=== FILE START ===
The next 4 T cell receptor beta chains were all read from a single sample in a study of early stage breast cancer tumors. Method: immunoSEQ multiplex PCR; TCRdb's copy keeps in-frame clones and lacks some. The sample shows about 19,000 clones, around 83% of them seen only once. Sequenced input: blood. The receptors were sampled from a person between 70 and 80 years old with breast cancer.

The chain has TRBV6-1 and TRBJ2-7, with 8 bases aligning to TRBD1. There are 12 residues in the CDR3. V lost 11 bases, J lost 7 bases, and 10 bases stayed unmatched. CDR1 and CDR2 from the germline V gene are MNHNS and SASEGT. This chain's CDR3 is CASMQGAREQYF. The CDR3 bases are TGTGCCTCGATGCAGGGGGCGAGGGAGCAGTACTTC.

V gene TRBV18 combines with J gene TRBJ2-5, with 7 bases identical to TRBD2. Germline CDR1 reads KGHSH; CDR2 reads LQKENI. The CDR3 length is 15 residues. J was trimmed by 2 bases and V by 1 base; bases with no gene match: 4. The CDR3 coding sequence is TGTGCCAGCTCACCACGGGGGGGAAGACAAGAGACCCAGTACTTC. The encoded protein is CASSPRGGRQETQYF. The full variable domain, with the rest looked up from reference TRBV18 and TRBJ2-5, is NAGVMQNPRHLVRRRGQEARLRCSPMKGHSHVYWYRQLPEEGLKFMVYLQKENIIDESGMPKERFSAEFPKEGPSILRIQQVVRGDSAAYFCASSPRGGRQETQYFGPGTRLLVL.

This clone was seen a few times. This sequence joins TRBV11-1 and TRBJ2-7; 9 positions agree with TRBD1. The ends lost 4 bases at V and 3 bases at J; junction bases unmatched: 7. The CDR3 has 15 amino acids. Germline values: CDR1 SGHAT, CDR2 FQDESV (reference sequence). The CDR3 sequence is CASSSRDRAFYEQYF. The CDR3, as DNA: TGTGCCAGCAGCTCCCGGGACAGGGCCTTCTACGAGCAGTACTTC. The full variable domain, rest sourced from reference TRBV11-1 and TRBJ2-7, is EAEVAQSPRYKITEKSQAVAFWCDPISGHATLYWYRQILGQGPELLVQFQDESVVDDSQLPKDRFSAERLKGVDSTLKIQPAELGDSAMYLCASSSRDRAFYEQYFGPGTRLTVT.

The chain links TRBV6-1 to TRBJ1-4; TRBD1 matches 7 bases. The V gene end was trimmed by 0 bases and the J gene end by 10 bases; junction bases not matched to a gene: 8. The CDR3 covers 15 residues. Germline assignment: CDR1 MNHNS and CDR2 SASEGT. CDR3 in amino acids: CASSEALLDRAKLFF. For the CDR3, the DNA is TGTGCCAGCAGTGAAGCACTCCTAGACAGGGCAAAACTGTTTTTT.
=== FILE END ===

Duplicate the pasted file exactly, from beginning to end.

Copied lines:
The next 4 T cell receptor beta chains were all read from a single sample in a study of early stage breast cancer tumors. Method: immunoSEQ multiplex PCR; TCRdb's copy keeps in-frame clones and lacks some. The sample shows about 19,000 clones, around 83% of them seen only once. Sequenced input: blood. The receptors were sampled from a person between 70 and 80 years old with breast cancer.

The chain has TRBV6-1 and TRBJ2-7, with 8 bases aligning to TRBD1. There are 12 residues in the CDR3. V lost 11 bases, J lost 7 bases, and 10 bases stayed unmatched. CDR1 and CDR2 from the germline V gene are MNHNS and SASEGT. This chain's CDR3 is CASMQGAREQYF. The CDR3 bases are TGTGCCTCGATGCAGGGGGCGAGGGAGCAGTACTTC.

V gene TRBV18 combines with J gene TRBJ2-5, with 7 bases identical to TRBD2. Germline CDR1 reads KGHSH; CDR2 reads LQKENI. The CDR3 length is 15 residues. J was trimmed by 2 bases and V by 1 base; bases with no gene match: 4. The CDR3 coding sequence is TGTGCCAGCTCACCACGGGGGGGAAGACAAGAGACCCAGTACTTC. The encoded protein is CASSPRGGRQETQYF. The full variable domain, with the rest looked up from reference TRBV18 and TRBJ2-5, is NAGVMQNPRHLVRRRGQEARLRCSPMKGHSHVYWYRQLPEEGLKFMVYLQKENIIDESGMPKERFSAEFPKEGPSILRIQQVVRGDSAAYFCASSPRGGRQETQYFGPGTRLLVL.

This clone was seen a few times. This sequence joins TRBV11-1 and TRBJ2-7; 9 positions agree with TRBD1. The ends lost 4 bases at V and 3 bases at J; junction bases unmatched: 7. The CDR3 has 15 amino acids. Germline values: CDR1 SGHAT, CDR2 FQDESV (reference sequence). The CDR3 sequence is CASSSRDRAFYEQYF. The CDR3, as DNA: TGTGCCAGCAGCTCCCGGGACAGGGCCTTCTACGAGCAGTACTTC. The full variable domain, rest sourced from reference TRBV11-1 and TRBJ2-7, is EAEVAQSPRYKITEKSQAVAFWCDPISGHATLYWYRQILGQGPELLVQFQDESVVDDSQLPKDRFSAERLKGVDSTLKIQPAELGDSAMYLCASSSRDRAFYEQYFGPGTRLTVT.

The chain links TRBV6-1 to TRBJ1-4; TRBD1 matches 7 bases. The V gene end was trimmed by 0 bases and the J gene end by 10 bases; junction bases not matched to a gene: 8. The CDR3 covers 15 residues. Germline assignment: CDR1 MNHNS and CDR2 SASEGT. CDR3 in amino acids: CASSEALLDRAKLFF. For the CDR3, the DNA is TGTGCCAGCAGTGAAGCACTCCTAGACAGGGCAAAACTGTTTTTT.